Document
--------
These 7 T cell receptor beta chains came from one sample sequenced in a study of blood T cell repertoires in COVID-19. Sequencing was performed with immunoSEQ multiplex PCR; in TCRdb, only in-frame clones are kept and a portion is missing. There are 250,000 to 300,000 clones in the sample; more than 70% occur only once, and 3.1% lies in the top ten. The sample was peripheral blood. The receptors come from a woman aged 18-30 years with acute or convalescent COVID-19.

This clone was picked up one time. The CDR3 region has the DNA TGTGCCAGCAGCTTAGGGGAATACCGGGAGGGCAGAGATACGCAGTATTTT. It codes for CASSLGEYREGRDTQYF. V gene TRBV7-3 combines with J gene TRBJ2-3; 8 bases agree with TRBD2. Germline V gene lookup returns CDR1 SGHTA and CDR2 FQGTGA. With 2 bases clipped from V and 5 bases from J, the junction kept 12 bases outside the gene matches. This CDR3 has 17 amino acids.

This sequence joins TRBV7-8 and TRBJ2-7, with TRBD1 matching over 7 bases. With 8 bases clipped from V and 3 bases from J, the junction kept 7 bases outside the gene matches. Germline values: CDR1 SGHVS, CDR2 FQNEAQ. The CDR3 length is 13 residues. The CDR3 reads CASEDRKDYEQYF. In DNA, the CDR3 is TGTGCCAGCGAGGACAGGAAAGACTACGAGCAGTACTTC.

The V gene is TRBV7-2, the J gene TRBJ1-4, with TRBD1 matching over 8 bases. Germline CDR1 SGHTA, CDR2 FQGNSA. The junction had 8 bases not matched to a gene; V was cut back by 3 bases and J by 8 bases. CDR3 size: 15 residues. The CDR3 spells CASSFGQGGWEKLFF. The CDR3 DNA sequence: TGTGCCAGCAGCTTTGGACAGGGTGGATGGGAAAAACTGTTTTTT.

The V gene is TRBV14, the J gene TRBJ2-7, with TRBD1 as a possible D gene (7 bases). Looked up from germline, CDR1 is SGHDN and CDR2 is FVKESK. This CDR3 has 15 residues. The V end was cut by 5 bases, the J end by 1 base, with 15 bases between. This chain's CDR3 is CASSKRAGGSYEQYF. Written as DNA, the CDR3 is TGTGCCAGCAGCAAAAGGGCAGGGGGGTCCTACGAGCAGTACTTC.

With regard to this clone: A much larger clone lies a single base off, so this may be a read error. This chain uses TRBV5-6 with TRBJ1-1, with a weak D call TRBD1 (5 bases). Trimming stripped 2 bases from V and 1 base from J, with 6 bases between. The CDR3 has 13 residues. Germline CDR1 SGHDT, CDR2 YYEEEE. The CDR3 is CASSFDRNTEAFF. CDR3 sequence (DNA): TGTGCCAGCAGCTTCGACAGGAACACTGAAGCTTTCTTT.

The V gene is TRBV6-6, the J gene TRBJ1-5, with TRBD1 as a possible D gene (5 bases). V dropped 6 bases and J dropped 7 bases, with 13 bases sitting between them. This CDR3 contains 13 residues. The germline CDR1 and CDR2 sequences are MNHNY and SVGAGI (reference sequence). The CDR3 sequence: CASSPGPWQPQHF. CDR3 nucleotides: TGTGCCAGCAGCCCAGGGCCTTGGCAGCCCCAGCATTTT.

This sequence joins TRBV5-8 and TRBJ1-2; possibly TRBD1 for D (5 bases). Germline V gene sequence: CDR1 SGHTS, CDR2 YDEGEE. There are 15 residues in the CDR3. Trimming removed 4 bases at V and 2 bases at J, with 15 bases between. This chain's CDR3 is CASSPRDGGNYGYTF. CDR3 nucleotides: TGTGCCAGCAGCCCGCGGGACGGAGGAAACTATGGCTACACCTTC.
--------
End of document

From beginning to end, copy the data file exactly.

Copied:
These 7 T cell receptor beta chains came from one sample sequenced in a study of blood T cell repertoires in COVID-19. Sequencing was performed with immunoSEQ multiplex PCR; in TCRdb, only in-frame clones are kept and a portion is missing. There are 250,000 to 300,000 clones in the sample; more than 70% occur only once, and 3.1% lies in the top ten. The sample was peripheral blood. The receptors come from a woman aged 18-30 years with acute or convalescent COVID-19.

This clone was picked up one time. The CDR3 region has the DNA TGTGCCAGCAGCTTAGGGGAATACCGGGAGGGCAGAGATACGCAGTATTTT. It codes for CASSLGEYREGRDTQYF. V gene TRBV7-3 combines with J gene TRBJ2-3; 8 bases agree with TRBD2. Germline V gene lookup returns CDR1 SGHTA and CDR2 FQGTGA. With 2 bases clipped from V and 5 bases from J, the junction kept 12 bases outside the gene matches. This CDR3 has 17 amino acids.

This sequence joins TRBV7-8 and TRBJ2-7, with TRBD1 matching over 7 bases. With 8 bases clipped from V and 3 bases from J, the junction kept 7 bases outside the gene matches. Germline values: CDR1 SGHVS, CDR2 FQNEAQ. The CDR3 length is 13 residues. The CDR3 reads CASEDRKDYEQYF. In DNA, the CDR3 is TGTGCCAGCGAGGACAGGAAAGACTACGAGCAGTACTTC.

The V gene is TRBV7-2, the J gene TRBJ1-4, with TRBD1 matching over 8 bases. Germline CDR1 SGHTA, CDR2 FQGNSA. The junction had 8 bases not matched to a gene; V was cut back by 3 bases and J by 8 bases. CDR3 size: 15 residues. The CDR3 spells CASSFGQGGWEKLFF. The CDR3 DNA sequence: TGTGCCAGCAGCTTTGGACAGGGTGGATGGGAAAAACTGTTTTTT.

The V gene is TRBV14, the J gene TRBJ2-7, with TRBD1 as a possible D gene (7 bases). Looked up from germline, CDR1 is SGHDN and CDR2 is FVKESK. This CDR3 has 15 residues. The V end was cut by 5 bases, the J end by 1 base, with 15 bases between. This chain's CDR3 is CASSKRAGGSYEQYF. Written as DNA, the CDR3 is TGTGCCAGCAGCAAAAGGGCAGGGGGGTCCTACGAGCAGTACTTC.

With regard to this clone: A much larger clone lies a single base off, so this may be a read error. This chain uses TRBV5-6 with TRBJ1-1, with a weak D call TRBD1 (5 bases). Trimming stripped 2 bases from V and 1 base from J, with 6 bases between. The CDR3 has 13 residues. Germline CDR1 SGHDT, CDR2 YYEEEE. The CDR3 is CASSFDRNTEAFF. CDR3 sequence (DNA): TGTGCCAGCAGCTTCGACAGGAACACTGAAGCTTTCTTT.

The V gene is TRBV6-6, the J gene TRBJ1-5, with TRBD1 as a possible D gene (5 bases). V dropped 6 bases and J dropped 7 bases, with 13 bases sitting between them. This CDR3 contains 13 residues. The germline CDR1 and CDR2 sequences are MNHNY and SVGAGI (reference sequence). The CDR3 sequence: CASSPGPWQPQHF. CDR3 nucleotides: TGTGCCAGCAGCCCAGGGCCTTGGCAGCCCCAGCATTTT.

This sequence joins TRBV5-8 and TRBJ1-2; possibly TRBD1 for D (5 bases). Germline V gene sequence: CDR1 SGHTS, CDR2 YDEGEE. There are 15 residues in the CDR3. Trimming removed 4 bases at V and 2 bases at J, with 15 bases between. This chain's CDR3 is CASSPRDGGNYGYTF. CDR3 nucleotides: TGTGCCAGCAGCCCGCGGGACGGAGGAAACTATGGCTACACCTTC.